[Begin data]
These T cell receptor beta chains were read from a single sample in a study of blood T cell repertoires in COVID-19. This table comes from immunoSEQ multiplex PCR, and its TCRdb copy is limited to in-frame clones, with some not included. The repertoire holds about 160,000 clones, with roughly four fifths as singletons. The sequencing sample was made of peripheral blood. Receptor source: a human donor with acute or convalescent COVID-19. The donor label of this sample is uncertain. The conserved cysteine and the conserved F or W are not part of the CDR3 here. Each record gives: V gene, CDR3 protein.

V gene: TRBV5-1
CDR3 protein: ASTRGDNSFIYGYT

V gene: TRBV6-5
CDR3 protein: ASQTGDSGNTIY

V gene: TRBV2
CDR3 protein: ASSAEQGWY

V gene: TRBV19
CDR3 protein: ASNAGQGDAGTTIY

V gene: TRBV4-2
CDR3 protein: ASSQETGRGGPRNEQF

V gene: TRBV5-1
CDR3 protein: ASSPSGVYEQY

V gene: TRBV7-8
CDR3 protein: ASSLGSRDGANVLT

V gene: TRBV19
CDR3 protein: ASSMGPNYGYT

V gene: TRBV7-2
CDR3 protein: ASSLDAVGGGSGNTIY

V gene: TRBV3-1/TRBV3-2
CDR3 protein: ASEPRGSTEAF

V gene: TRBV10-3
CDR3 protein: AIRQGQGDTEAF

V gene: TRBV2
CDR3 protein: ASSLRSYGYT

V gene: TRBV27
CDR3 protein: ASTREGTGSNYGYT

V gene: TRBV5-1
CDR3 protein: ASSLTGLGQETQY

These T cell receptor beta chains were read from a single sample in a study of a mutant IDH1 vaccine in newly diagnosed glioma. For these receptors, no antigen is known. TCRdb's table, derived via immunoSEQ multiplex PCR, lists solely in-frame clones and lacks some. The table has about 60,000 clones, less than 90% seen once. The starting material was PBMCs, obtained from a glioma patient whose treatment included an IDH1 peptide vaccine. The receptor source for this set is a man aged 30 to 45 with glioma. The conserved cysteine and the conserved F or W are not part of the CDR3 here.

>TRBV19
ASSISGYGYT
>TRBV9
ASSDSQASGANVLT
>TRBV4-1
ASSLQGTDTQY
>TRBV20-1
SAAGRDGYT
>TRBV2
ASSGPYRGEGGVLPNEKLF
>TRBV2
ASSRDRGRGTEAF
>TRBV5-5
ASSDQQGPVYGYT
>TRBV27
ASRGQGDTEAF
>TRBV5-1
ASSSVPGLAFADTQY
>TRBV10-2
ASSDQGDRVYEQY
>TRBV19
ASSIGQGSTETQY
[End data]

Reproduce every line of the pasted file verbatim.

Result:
These T cell receptor beta chains were read from a single sample in a study of blood T cell repertoires in COVID-19. This table comes from immunoSEQ multiplex PCR, and its TCRdb copy is limited to in-frame clones, with some not included. The repertoire holds about 160,000 clones, with roughly four fifths as singletons. The sequencing sample was made of peripheral blood. Receptor source: a human donor with acute or convalescent COVID-19. The donor label of this sample is uncertain. The conserved cysteine and the conserved F or W are not part of the CDR3 here. Each record gives: V gene, CDR3 protein.

V gene: TRBV5-1
CDR3 protein: ASTRGDNSFIYGYT

V gene: TRBV6-5
CDR3 protein: ASQTGDSGNTIY

V gene: TRBV2
CDR3 protein: ASSAEQGWY

V gene: TRBV19
CDR3 protein: ASNAGQGDAGTTIY

V gene: TRBV4-2
CDR3 protein: ASSQETGRGGPRNEQF

V gene: TRBV5-1
CDR3 protein: ASSPSGVYEQY

V gene: TRBV7-8
CDR3 protein: ASSLGSRDGANVLT

V gene: TRBV19
CDR3 protein: ASSMGPNYGYT

V gene: TRBV7-2
CDR3 protein: ASSLDAVGGGSGNTIY

V gene: TRBV3-1/TRBV3-2
CDR3 protein: ASEPRGSTEAF

V gene: TRBV10-3
CDR3 protein: AIRQGQGDTEAF

V gene: TRBV2
CDR3 protein: ASSLRSYGYT

V gene: TRBV27
CDR3 protein: ASTREGTGSNYGYT

V gene: TRBV5-1
CDR3 protein: ASSLTGLGQETQY

These T cell receptor beta chains were read from a single sample in a study of a mutant IDH1 vaccine in newly diagnosed glioma. For these receptors, no antigen is known. TCRdb's table, derived via immunoSEQ multiplex PCR, lists solely in-frame clones and lacks some. The table has about 60,000 clones, less than 90% seen once. The starting material was PBMCs, obtained from a glioma patient whose treatment included an IDH1 peptide vaccine. The receptor source for this set is a man aged 30 to 45 with glioma. The conserved cysteine and the conserved F or W are not part of the CDR3 here.

>TRBV19
ASSISGYGYT
>TRBV9
ASSDSQASGANVLT
>TRBV4-1
ASSLQGTDTQY
>TRBV20-1
SAAGRDGYT
>TRBV2
ASSGPYRGEGGVLPNEKLF
>TRBV2
ASSRDRGRGTEAF
>TRBV5-5
ASSDQQGPVYGYT
>TRBV27
ASRGQGDTEAF
>TRBV5-1
ASSSVPGLAFADTQY
>TRBV10-2
ASSDQGDRVYEQY
>TRBV19
ASSIGQGSTETQY